The Bank of England’s Base Rate Climbs to a 13-Year High
The Bank of England has upped its base rate to 1% in a move that sees the cost of borrowing money climb to a 13-year high.
The rate hike of 0.25% was widely expected amid rising inflation and the cost of living crisis that continues to dominate headlines in the UK.
Many factors are behind the inflation surge, including high energy prices and record petrol costs, both of which have not been helped by Russia’s ongoing invasion of Ukraine.
Inflation is currently pegged at 7%, its highest level since 1992, and experts have forecast that it could climb to as high as 10% this year, some way off the central bank’s 2% target for 2022.
So, what does this mean for mortgages? Well, with the cost of borrowing having increased, many mortgage lenders will update their product ranges and increase their rates. This will result in scores of new borrowers and remortgage customers having to pay more for their home loans.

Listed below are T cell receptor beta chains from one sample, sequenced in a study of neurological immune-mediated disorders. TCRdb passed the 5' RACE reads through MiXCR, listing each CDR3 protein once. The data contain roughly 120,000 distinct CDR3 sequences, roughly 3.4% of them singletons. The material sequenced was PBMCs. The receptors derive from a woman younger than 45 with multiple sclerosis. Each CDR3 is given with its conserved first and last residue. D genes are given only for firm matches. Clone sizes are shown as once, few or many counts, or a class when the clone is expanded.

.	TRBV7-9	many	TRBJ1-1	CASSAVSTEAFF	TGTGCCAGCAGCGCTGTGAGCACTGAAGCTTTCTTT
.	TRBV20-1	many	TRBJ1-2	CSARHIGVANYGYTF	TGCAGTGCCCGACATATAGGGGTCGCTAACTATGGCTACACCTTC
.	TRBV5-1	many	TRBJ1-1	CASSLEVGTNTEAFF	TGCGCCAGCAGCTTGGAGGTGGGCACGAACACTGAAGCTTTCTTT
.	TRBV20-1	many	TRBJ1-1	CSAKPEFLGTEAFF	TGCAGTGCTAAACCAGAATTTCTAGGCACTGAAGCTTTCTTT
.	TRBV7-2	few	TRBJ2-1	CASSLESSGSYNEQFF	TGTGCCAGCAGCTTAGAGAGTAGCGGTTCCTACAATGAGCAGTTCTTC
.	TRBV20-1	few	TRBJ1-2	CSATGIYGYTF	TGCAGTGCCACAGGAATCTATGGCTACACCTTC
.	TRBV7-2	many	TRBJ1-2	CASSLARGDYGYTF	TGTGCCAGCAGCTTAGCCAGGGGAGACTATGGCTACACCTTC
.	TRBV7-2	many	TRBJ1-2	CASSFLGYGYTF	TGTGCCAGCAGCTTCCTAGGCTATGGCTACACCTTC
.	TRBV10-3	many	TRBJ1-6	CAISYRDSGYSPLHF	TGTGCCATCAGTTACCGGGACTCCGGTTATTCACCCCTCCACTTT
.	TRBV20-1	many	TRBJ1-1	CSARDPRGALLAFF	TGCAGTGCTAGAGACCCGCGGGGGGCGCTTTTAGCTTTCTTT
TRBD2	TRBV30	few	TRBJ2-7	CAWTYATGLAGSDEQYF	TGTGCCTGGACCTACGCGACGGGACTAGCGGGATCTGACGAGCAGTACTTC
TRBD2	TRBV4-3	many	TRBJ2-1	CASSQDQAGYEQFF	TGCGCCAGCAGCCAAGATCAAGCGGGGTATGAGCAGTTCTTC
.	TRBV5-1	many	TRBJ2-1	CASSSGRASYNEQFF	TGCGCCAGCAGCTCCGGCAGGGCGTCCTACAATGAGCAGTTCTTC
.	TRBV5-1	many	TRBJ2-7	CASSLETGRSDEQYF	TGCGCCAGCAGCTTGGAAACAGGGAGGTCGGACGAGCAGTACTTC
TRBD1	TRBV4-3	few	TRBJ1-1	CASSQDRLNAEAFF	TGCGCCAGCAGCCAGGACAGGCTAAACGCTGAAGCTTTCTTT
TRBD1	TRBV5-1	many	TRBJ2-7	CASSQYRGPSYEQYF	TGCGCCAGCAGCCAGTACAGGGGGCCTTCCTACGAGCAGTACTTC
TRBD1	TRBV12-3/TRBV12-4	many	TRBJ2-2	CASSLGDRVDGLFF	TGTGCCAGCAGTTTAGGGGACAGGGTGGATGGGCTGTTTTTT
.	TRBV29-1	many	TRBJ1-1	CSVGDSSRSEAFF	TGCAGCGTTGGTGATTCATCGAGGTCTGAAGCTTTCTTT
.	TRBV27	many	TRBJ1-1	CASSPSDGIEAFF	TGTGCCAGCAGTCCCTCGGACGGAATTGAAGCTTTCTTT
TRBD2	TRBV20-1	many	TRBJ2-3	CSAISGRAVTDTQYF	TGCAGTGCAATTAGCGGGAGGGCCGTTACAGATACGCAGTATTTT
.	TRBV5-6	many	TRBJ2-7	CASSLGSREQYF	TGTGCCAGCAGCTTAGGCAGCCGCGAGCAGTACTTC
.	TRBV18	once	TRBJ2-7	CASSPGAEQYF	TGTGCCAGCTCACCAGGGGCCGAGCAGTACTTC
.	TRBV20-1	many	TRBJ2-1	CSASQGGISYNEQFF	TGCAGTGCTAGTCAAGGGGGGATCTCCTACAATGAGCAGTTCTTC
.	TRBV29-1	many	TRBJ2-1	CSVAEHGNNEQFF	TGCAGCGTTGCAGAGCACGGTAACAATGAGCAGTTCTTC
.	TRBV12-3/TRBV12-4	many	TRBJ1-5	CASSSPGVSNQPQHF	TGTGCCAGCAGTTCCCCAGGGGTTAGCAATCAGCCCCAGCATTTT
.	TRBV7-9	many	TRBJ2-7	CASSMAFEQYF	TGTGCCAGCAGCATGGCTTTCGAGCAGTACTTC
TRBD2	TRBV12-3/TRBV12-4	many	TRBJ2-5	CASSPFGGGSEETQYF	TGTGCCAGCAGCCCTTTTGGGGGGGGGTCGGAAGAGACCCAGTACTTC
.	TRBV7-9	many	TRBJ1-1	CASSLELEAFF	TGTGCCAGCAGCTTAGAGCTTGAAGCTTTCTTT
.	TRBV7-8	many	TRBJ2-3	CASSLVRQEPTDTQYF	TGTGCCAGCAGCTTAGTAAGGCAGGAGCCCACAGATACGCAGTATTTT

Those on existing variable rate agreements are also likely to see their rates go up and will be among the first to feel the effects of the base rate increase.
There are, of course, ways borrowers can safeguard themselves against rate rises. One option could be to lock into a lengthy fixed-rate deal with a low rate while they’re still available.
Pete Mugleston, Online Mortgage Advisor’s managing director, says: “As the base rate increase was expected, many of the mortgage brokers in our network are ready and waiting to help prospective borrowers avoid being stung by a sharp increase in interest rates.
“There are still great mortgage deals on the market right now, but while inflation remains high, further rate rises cannot be ruled out. With this in mind, anyone who is worried about the impact on their mortgage or remortgage application should get in touch with us immediately.”
The Bank of England is next due to review its base rate on 16th June. For more information about how the base rate affects mortgages, see our article on this topic.